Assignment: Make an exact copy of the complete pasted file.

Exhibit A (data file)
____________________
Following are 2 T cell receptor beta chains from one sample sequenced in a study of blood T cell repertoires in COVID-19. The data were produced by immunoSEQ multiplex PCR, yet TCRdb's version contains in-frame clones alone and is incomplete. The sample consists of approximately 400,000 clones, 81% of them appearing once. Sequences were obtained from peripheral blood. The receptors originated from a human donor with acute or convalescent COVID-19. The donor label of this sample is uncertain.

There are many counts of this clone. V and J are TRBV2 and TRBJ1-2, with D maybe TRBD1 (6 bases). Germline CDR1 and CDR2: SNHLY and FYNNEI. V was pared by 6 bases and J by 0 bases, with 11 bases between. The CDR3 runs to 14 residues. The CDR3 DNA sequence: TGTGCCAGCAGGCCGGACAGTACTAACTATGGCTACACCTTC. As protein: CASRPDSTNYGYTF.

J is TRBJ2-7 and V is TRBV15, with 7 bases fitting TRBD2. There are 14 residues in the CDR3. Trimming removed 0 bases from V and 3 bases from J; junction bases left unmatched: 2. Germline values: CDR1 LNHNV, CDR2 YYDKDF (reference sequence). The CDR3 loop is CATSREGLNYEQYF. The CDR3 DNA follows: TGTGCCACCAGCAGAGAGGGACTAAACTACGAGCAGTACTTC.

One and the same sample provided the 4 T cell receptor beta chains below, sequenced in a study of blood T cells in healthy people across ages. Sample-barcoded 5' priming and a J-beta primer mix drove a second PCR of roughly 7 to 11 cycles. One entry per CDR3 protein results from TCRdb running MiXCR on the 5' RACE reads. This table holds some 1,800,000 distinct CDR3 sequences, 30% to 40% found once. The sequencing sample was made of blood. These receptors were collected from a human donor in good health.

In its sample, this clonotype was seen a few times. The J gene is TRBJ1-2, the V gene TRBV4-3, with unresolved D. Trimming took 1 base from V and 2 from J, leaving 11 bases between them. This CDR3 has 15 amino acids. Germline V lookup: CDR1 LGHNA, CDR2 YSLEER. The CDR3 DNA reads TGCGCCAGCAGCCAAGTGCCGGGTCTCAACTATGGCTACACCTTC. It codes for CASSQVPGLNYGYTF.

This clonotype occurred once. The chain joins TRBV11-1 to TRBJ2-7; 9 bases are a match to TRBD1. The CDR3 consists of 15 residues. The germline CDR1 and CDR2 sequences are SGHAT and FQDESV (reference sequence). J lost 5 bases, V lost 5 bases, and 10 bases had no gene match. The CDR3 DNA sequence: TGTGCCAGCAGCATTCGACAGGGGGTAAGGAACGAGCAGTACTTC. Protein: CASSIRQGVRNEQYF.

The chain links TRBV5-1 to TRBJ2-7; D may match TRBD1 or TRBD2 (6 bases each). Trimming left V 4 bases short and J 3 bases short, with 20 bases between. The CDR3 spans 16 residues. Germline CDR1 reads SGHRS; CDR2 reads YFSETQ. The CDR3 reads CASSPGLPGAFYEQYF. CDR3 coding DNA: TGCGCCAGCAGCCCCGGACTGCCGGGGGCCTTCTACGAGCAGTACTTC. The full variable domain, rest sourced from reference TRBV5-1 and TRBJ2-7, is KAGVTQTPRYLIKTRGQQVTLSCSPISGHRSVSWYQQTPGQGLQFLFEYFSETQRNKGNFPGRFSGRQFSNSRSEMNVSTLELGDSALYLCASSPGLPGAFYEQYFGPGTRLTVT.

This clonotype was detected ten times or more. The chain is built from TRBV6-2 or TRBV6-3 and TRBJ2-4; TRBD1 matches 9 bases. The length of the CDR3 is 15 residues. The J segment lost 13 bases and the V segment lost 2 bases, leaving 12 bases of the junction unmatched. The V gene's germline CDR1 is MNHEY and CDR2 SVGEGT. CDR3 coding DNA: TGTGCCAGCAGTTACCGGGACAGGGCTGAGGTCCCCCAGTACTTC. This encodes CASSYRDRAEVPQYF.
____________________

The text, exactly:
Following are 2 T cell receptor beta chains from one sample sequenced in a study of blood T cell repertoires in COVID-19. The data were produced by immunoSEQ multiplex PCR, yet TCRdb's version contains in-frame clones alone and is incomplete. The sample consists of approximately 400,000 clones, 81% of them appearing once. Sequences were obtained from peripheral blood. The receptors originated from a human donor with acute or convalescent COVID-19. The donor label of this sample is uncertain.

There are many counts of this clone. V and J are TRBV2 and TRBJ1-2, with D maybe TRBD1 (6 bases). Germline CDR1 and CDR2: SNHLY and FYNNEI. V was pared by 6 bases and J by 0 bases, with 11 bases between. The CDR3 runs to 14 residues. The CDR3 DNA sequence: TGTGCCAGCAGGCCGGACAGTACTAACTATGGCTACACCTTC. As protein: CASRPDSTNYGYTF.

J is TRBJ2-7 and V is TRBV15, with 7 bases fitting TRBD2. There are 14 residues in the CDR3. Trimming removed 0 bases from V and 3 bases from J; junction bases left unmatched: 2. Germline values: CDR1 LNHNV, CDR2 YYDKDF (reference sequence). The CDR3 loop is CATSREGLNYEQYF. The CDR3 DNA follows: TGTGCCACCAGCAGAGAGGGACTAAACTACGAGCAGTACTTC.

One and the same sample provided the 4 T cell receptor beta chains below, sequenced in a study of blood T cells in healthy people across ages. Sample-barcoded 5' priming and a J-beta primer mix drove a second PCR of roughly 7 to 11 cycles. One entry per CDR3 protein results from TCRdb running MiXCR on the 5' RACE reads. This table holds some 1,800,000 distinct CDR3 sequences, 30% to 40% found once. The sequencing sample was made of blood. These receptors were collected from a human donor in good health.

In its sample, this clonotype was seen a few times. The J gene is TRBJ1-2, the V gene TRBV4-3, with unresolved D. Trimming took 1 base from V and 2 from J, leaving 11 bases between them. This CDR3 has 15 amino acids. Germline V lookup: CDR1 LGHNA, CDR2 YSLEER. The CDR3 DNA reads TGCGCCAGCAGCCAAGTGCCGGGTCTCAACTATGGCTACACCTTC. It codes for CASSQVPGLNYGYTF.

This clonotype occurred once. The chain joins TRBV11-1 to TRBJ2-7; 9 bases are a match to TRBD1. The CDR3 consists of 15 residues. The germline CDR1 and CDR2 sequences are SGHAT and FQDESV (reference sequence). J lost 5 bases, V lost 5 bases, and 10 bases had no gene match. The CDR3 DNA sequence: TGTGCCAGCAGCATTCGACAGGGGGTAAGGAACGAGCAGTACTTC. Protein: CASSIRQGVRNEQYF.

The chain links TRBV5-1 to TRBJ2-7; D may match TRBD1 or TRBD2 (6 bases each). Trimming left V 4 bases short and J 3 bases short, with 20 bases between. The CDR3 spans 16 residues. Germline CDR1 reads SGHRS; CDR2 reads YFSETQ. The CDR3 reads CASSPGLPGAFYEQYF. CDR3 coding DNA: TGCGCCAGCAGCCCCGGACTGCCGGGGGCCTTCTACGAGCAGTACTTC. The full variable domain, rest sourced from reference TRBV5-1 and TRBJ2-7, is KAGVTQTPRYLIKTRGQQVTLSCSPISGHRSVSWYQQTPGQGLQFLFEYFSETQRNKGNFPGRFSGRQFSNSRSEMNVSTLELGDSALYLCASSPGLPGAFYEQYFGPGTRLTVT.

This clonotype was detected ten times or more. The chain is built from TRBV6-2 or TRBV6-3 and TRBJ2-4; TRBD1 matches 9 bases. The length of the CDR3 is 15 residues. The J segment lost 13 bases and the V segment lost 2 bases, leaving 12 bases of the junction unmatched. The V gene's germline CDR1 is MNHEY and CDR2 SVGEGT. CDR3 coding DNA: TGTGCCAGCAGTTACCGGGACAGGGCTGAGGTCCCCCAGTACTTC. This encodes CASSYRDRAEVPQYF.